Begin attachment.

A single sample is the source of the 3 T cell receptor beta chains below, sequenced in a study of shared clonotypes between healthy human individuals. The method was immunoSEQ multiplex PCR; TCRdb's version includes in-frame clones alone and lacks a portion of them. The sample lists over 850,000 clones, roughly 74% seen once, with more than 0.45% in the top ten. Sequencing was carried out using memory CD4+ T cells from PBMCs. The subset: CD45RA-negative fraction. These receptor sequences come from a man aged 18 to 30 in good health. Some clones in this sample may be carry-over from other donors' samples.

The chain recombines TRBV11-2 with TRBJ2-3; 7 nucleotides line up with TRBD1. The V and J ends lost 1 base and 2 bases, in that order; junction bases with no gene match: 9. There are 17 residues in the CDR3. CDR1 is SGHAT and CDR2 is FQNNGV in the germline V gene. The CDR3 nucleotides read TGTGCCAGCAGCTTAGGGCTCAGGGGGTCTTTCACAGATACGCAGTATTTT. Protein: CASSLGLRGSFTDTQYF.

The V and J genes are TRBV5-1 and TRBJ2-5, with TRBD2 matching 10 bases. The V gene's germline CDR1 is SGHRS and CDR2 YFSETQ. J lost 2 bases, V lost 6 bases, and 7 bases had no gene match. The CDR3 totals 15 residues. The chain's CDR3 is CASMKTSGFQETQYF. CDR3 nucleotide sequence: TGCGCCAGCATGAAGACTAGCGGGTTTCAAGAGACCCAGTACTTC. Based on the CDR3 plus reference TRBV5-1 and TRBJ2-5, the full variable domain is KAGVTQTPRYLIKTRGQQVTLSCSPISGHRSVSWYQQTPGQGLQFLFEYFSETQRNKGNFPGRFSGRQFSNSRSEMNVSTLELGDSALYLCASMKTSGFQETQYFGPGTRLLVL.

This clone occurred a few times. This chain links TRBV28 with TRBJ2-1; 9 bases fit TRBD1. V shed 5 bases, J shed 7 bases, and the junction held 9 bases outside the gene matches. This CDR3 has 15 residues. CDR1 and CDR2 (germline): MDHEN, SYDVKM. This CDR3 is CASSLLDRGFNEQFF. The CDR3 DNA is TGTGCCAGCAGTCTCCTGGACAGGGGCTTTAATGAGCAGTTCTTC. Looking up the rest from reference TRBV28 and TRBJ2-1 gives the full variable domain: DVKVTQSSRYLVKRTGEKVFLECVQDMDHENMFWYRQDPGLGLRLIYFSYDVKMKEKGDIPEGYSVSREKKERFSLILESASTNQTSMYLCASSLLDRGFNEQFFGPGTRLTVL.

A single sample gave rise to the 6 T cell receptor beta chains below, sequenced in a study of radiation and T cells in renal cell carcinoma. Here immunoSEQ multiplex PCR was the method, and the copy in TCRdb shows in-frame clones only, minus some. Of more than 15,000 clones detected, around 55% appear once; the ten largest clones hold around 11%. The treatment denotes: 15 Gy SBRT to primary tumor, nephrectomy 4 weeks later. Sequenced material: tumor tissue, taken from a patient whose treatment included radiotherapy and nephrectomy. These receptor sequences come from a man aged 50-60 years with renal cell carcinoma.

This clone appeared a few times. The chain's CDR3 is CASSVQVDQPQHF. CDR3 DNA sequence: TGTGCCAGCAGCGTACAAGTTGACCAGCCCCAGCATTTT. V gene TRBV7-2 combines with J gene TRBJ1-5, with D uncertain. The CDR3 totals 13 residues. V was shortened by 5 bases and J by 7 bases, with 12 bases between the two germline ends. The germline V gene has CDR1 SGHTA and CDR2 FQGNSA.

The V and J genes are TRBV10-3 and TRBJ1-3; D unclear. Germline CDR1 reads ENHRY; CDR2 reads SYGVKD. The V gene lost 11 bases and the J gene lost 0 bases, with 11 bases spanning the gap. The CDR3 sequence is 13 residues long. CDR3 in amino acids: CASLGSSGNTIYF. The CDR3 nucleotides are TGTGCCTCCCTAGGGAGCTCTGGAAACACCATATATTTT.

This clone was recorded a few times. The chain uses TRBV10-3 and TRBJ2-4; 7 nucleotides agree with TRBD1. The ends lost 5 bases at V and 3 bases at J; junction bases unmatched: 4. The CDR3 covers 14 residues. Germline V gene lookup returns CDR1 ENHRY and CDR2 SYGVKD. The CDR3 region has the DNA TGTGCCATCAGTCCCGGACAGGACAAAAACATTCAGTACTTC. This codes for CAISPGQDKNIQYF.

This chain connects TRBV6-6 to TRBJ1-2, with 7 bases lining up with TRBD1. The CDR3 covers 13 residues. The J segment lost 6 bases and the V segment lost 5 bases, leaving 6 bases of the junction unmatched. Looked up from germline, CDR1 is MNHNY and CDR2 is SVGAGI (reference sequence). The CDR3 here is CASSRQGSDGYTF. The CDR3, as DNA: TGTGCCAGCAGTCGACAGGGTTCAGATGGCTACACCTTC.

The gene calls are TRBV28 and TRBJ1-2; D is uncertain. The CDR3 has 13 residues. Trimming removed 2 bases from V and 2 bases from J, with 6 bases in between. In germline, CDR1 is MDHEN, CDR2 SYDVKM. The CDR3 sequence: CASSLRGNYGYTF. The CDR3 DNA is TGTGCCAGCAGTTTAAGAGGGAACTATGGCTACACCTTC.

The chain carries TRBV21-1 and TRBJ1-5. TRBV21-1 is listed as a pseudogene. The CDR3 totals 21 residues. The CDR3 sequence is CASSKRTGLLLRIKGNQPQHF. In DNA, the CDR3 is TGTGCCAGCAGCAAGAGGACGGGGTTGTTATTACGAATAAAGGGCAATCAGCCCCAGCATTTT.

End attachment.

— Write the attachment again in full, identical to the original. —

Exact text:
A single sample is the source of the 3 T cell receptor beta chains below, sequenced in a study of shared clonotypes between healthy human individuals. The method was immunoSEQ multiplex PCR; TCRdb's version includes in-frame clones alone and lacks a portion of them. The sample lists over 850,000 clones, roughly 74% seen once, with more than 0.45% in the top ten. Sequencing was carried out using memory CD4+ T cells from PBMCs. The subset: CD45RA-negative fraction. These receptor sequences come from a man aged 18 to 30 in good health. Some clones in this sample may be carry-over from other donors' samples.

The chain recombines TRBV11-2 with TRBJ2-3; 7 nucleotides line up with TRBD1. The V and J ends lost 1 base and 2 bases, in that order; junction bases with no gene match: 9. There are 17 residues in the CDR3. CDR1 is SGHAT and CDR2 is FQNNGV in the germline V gene. The CDR3 nucleotides read TGTGCCAGCAGCTTAGGGCTCAGGGGGTCTTTCACAGATACGCAGTATTTT. Protein: CASSLGLRGSFTDTQYF.

The V and J genes are TRBV5-1 and TRBJ2-5, with TRBD2 matching 10 bases. The V gene's germline CDR1 is SGHRS and CDR2 YFSETQ. J lost 2 bases, V lost 6 bases, and 7 bases had no gene match. The CDR3 totals 15 residues. The chain's CDR3 is CASMKTSGFQETQYF. CDR3 nucleotide sequence: TGCGCCAGCATGAAGACTAGCGGGTTTCAAGAGACCCAGTACTTC. Based on the CDR3 plus reference TRBV5-1 and TRBJ2-5, the full variable domain is KAGVTQTPRYLIKTRGQQVTLSCSPISGHRSVSWYQQTPGQGLQFLFEYFSETQRNKGNFPGRFSGRQFSNSRSEMNVSTLELGDSALYLCASMKTSGFQETQYFGPGTRLLVL.

This clone occurred a few times. This chain links TRBV28 with TRBJ2-1; 9 bases fit TRBD1. V shed 5 bases, J shed 7 bases, and the junction held 9 bases outside the gene matches. This CDR3 has 15 residues. CDR1 and CDR2 (germline): MDHEN, SYDVKM. This CDR3 is CASSLLDRGFNEQFF. The CDR3 DNA is TGTGCCAGCAGTCTCCTGGACAGGGGCTTTAATGAGCAGTTCTTC. Looking up the rest from reference TRBV28 and TRBJ2-1 gives the full variable domain: DVKVTQSSRYLVKRTGEKVFLECVQDMDHENMFWYRQDPGLGLRLIYFSYDVKMKEKGDIPEGYSVSREKKERFSLILESASTNQTSMYLCASSLLDRGFNEQFFGPGTRLTVL.

A single sample gave rise to the 6 T cell receptor beta chains below, sequenced in a study of radiation and T cells in renal cell carcinoma. Here immunoSEQ multiplex PCR was the method, and the copy in TCRdb shows in-frame clones only, minus some. Of more than 15,000 clones detected, around 55% appear once; the ten largest clones hold around 11%. The treatment denotes: 15 Gy SBRT to primary tumor, nephrectomy 4 weeks later. Sequenced material: tumor tissue, taken from a patient whose treatment included radiotherapy and nephrectomy. These receptor sequences come from a man aged 50-60 years with renal cell carcinoma.

This clone appeared a few times. The chain's CDR3 is CASSVQVDQPQHF. CDR3 DNA sequence: TGTGCCAGCAGCGTACAAGTTGACCAGCCCCAGCATTTT. V gene TRBV7-2 combines with J gene TRBJ1-5, with D uncertain. The CDR3 totals 13 residues. V was shortened by 5 bases and J by 7 bases, with 12 bases between the two germline ends. The germline V gene has CDR1 SGHTA and CDR2 FQGNSA.

The V and J genes are TRBV10-3 and TRBJ1-3; D unclear. Germline CDR1 reads ENHRY; CDR2 reads SYGVKD. The V gene lost 11 bases and the J gene lost 0 bases, with 11 bases spanning the gap. The CDR3 sequence is 13 residues long. CDR3 in amino acids: CASLGSSGNTIYF. The CDR3 nucleotides are TGTGCCTCCCTAGGGAGCTCTGGAAACACCATATATTTT.

This clone was recorded a few times. The chain uses TRBV10-3 and TRBJ2-4; 7 nucleotides agree with TRBD1. The ends lost 5 bases at V and 3 bases at J; junction bases unmatched: 4. The CDR3 covers 14 residues. Germline V gene lookup returns CDR1 ENHRY and CDR2 SYGVKD. The CDR3 region has the DNA TGTGCCATCAGTCCCGGACAGGACAAAAACATTCAGTACTTC. This codes for CAISPGQDKNIQYF.

This chain connects TRBV6-6 to TRBJ1-2, with 7 bases lining up with TRBD1. The CDR3 covers 13 residues. The J segment lost 6 bases and the V segment lost 5 bases, leaving 6 bases of the junction unmatched. Looked up from germline, CDR1 is MNHNY and CDR2 is SVGAGI (reference sequence). The CDR3 here is CASSRQGSDGYTF. The CDR3, as DNA: TGTGCCAGCAGTCGACAGGGTTCAGATGGCTACACCTTC.

The gene calls are TRBV28 and TRBJ1-2; D is uncertain. The CDR3 has 13 residues. Trimming removed 2 bases from V and 2 bases from J, with 6 bases in between. In germline, CDR1 is MDHEN, CDR2 SYDVKM. The CDR3 sequence: CASSLRGNYGYTF. The CDR3 DNA is TGTGCCAGCAGTTTAAGAGGGAACTATGGCTACACCTTC.

The chain carries TRBV21-1 and TRBJ1-5. TRBV21-1 is listed as a pseudogene. The CDR3 totals 21 residues. The CDR3 sequence is CASSKRTGLLLRIKGNQPQHF. In DNA, the CDR3 is TGTGCCAGCAGCAAGAGGACGGGGTTGTTATTACGAATAAAGGGCAATCAGCCCCAGCATTTT.